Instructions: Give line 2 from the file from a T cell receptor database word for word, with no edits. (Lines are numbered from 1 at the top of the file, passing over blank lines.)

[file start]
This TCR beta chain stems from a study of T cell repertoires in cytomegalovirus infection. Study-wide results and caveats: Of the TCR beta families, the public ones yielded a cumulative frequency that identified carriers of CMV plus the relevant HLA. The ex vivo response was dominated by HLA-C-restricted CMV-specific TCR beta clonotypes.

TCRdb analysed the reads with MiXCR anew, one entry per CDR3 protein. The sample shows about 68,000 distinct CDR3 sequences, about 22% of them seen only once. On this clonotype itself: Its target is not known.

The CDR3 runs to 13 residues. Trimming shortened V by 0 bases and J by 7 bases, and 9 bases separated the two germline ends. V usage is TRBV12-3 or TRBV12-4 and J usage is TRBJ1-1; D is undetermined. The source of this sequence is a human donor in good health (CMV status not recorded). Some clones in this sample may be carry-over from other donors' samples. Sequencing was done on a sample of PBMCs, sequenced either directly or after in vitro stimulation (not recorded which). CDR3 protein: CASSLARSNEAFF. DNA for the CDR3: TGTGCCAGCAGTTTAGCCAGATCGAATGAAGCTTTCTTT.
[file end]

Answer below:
TCRdb analysed the reads with MiXCR anew, one entry per CDR3 protein. The sample shows about 68,000 distinct CDR3 sequences, about 22% of them seen only once. On this clonotype itself: Its target is not known.